In the interest of full disclosure, the reader should know that while I don't consider myself a Modesitt fan-boy, it's very rare that I don't love his work. So, a 4 of 5 star rating for Imager's Intrigue is, coming from me, a big deal. As I thought about why I wasn't thrilled with this novel, I finally decided on the following:
1. It seemed out of place. True to its title, Imager's Intrigue is all about Rhenn unravelling schemes and machinations, and not so much about Rhenn being a hands-on imager. To be fair, we still get to see Rhenn in action, but it's really not the point of this book. In fact, the largest action sequence in the story doesn't even involve (directly) Rennn. Not to say that a book of intrigue is a bad thing, but it is a significant departure from the rhythm established in the prior two books. I found it jarring, and since it really wasn't what I was looking forward to, a bit disappointing.
2. It felt repetitive. I'm not sure how many times the reader needs to be reminded about the Rhenn's morning calisthenics rituals, or how important it is that imagers sleep in lead-lined rooms or have to read prayers to The Nameless, but in these areas (and others) I felt like Modesitt went a little overboard. I'll give Modesitt the benefit of the doubt and assume that he was trying to convey that the structure of Rhenn's days are routine (wake up, exercise, read reports while taking hack to work...), but enough already.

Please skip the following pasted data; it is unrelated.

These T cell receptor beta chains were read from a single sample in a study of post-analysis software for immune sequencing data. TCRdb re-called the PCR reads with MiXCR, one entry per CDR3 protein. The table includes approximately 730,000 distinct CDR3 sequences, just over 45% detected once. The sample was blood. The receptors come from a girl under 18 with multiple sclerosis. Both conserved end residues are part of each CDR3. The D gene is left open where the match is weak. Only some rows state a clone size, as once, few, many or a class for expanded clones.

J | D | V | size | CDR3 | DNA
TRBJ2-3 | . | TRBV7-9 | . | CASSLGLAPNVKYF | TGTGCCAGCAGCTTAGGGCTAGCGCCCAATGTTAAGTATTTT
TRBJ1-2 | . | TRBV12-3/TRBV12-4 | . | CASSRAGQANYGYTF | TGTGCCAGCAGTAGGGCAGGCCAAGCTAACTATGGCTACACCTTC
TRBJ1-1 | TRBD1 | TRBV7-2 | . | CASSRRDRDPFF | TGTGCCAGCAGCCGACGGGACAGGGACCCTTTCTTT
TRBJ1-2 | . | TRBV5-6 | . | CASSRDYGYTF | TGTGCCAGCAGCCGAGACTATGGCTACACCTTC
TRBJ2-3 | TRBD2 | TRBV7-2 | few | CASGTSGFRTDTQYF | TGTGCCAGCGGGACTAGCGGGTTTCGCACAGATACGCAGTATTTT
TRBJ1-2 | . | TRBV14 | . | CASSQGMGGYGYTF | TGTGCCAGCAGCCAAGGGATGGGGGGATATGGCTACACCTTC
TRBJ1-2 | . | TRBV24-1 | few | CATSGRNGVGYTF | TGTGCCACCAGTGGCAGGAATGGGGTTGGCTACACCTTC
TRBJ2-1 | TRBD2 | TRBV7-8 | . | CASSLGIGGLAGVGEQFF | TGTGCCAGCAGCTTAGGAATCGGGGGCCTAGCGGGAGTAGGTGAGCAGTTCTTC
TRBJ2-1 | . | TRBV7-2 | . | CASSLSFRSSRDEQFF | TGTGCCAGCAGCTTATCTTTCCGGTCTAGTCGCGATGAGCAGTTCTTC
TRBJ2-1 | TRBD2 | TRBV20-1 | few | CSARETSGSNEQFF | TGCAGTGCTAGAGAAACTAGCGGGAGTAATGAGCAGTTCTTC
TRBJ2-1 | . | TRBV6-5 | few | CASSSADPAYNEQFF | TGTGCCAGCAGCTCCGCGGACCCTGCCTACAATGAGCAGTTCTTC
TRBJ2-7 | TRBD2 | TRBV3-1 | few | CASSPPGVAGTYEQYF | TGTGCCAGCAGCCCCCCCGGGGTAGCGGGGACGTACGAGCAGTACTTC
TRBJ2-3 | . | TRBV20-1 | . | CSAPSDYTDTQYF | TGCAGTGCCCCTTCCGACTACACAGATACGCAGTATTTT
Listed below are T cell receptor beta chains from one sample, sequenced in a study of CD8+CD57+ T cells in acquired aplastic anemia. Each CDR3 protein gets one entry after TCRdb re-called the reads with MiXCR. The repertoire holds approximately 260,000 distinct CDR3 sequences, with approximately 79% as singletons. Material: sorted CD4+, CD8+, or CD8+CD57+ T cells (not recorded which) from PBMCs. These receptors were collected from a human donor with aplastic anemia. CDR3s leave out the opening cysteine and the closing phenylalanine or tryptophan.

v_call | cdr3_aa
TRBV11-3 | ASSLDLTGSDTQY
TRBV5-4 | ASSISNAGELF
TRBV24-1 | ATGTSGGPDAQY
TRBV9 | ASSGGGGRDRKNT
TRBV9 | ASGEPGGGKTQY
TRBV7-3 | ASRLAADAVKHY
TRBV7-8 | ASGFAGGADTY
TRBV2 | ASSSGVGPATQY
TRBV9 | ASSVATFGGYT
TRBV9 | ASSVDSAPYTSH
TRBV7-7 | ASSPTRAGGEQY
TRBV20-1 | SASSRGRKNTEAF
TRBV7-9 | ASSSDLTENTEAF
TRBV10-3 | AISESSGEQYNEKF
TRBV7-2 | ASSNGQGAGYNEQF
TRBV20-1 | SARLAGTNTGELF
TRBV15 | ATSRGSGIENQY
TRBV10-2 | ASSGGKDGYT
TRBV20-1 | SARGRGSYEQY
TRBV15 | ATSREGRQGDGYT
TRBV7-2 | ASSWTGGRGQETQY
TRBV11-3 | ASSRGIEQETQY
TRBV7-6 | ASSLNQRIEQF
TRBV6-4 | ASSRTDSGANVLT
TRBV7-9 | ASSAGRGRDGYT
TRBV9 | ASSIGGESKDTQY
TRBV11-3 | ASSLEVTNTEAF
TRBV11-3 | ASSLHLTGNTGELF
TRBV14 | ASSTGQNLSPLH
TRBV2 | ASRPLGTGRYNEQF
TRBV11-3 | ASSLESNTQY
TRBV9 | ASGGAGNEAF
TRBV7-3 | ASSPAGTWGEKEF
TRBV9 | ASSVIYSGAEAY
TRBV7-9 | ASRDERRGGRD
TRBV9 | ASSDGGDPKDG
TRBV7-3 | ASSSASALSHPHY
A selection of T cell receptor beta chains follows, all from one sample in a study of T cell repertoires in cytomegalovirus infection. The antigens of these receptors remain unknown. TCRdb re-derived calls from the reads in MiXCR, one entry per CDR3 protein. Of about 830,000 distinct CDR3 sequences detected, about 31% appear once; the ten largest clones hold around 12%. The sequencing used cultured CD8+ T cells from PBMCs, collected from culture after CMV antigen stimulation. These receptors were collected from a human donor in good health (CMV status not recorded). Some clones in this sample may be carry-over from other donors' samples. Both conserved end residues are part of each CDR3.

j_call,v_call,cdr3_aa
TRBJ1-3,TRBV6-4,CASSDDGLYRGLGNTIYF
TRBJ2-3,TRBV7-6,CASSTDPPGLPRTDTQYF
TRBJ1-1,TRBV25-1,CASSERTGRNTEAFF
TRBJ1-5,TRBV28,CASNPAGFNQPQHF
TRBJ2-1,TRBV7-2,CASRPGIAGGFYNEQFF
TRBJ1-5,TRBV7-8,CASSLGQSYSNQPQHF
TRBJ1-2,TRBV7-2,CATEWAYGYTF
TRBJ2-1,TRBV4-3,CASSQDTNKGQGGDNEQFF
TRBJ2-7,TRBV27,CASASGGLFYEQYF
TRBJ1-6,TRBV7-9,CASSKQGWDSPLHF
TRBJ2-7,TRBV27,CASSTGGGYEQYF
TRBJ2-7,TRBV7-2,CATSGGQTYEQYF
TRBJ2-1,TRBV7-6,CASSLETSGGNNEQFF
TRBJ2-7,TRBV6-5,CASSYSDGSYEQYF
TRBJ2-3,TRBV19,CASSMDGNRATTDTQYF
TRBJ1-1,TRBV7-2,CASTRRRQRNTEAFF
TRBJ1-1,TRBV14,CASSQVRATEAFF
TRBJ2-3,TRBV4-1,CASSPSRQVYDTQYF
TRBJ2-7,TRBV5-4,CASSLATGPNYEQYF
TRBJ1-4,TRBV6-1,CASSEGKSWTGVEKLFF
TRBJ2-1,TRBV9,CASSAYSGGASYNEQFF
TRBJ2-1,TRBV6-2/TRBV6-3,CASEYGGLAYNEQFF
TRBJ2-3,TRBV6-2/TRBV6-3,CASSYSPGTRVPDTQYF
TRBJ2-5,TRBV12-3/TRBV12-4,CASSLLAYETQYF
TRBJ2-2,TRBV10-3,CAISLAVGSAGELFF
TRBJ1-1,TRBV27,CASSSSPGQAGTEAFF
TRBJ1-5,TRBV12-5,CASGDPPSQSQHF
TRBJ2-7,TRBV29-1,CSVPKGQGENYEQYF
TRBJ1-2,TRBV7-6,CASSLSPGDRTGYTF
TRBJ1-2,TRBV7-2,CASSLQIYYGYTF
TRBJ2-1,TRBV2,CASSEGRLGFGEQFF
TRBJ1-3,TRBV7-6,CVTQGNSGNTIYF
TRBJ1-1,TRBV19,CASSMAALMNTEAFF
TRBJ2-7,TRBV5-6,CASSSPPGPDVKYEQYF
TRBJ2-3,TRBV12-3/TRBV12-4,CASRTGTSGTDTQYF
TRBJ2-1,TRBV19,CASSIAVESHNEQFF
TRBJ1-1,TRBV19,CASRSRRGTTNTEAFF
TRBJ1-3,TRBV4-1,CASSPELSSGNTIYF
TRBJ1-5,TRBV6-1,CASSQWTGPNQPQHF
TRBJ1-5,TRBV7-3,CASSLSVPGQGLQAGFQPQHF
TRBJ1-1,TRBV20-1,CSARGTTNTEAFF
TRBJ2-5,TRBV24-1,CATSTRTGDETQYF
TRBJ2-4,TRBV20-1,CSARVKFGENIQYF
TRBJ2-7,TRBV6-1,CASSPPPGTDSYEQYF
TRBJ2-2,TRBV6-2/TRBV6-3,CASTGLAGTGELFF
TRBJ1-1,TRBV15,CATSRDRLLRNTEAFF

3. It got a little preachy. Modesitt explores the relative merits of capitalism, free-trade, benevolent monarchies, the military industrial complex and tax law. Oh, and women's rights. Can't forget women's rights. Suffice to say, the reader is left with little doubt as to where the author stands on these issues, and his arguments are a bit ham-handed.
Despite these issues, I still heartily recommend this series, and this book, to friends and strangers. The world is expertly crafted. The (many) characters are nuanced, true to their motives and so well presented that most readers will (continue to) care about what happens to all of the primaries. The overall story arc, while a bit predictable, still has enough surprises that the reader can't take anything for granted. And if a lecture on the impact of land valuation is not something you want to sit through, just skip it. Unlike several books I've read of late where I find myself skipping over large sections of smut and am left with little to call a story, even if you skim through all of the "boring" in Imager's Intrigue you are still left with a lot to enjoy.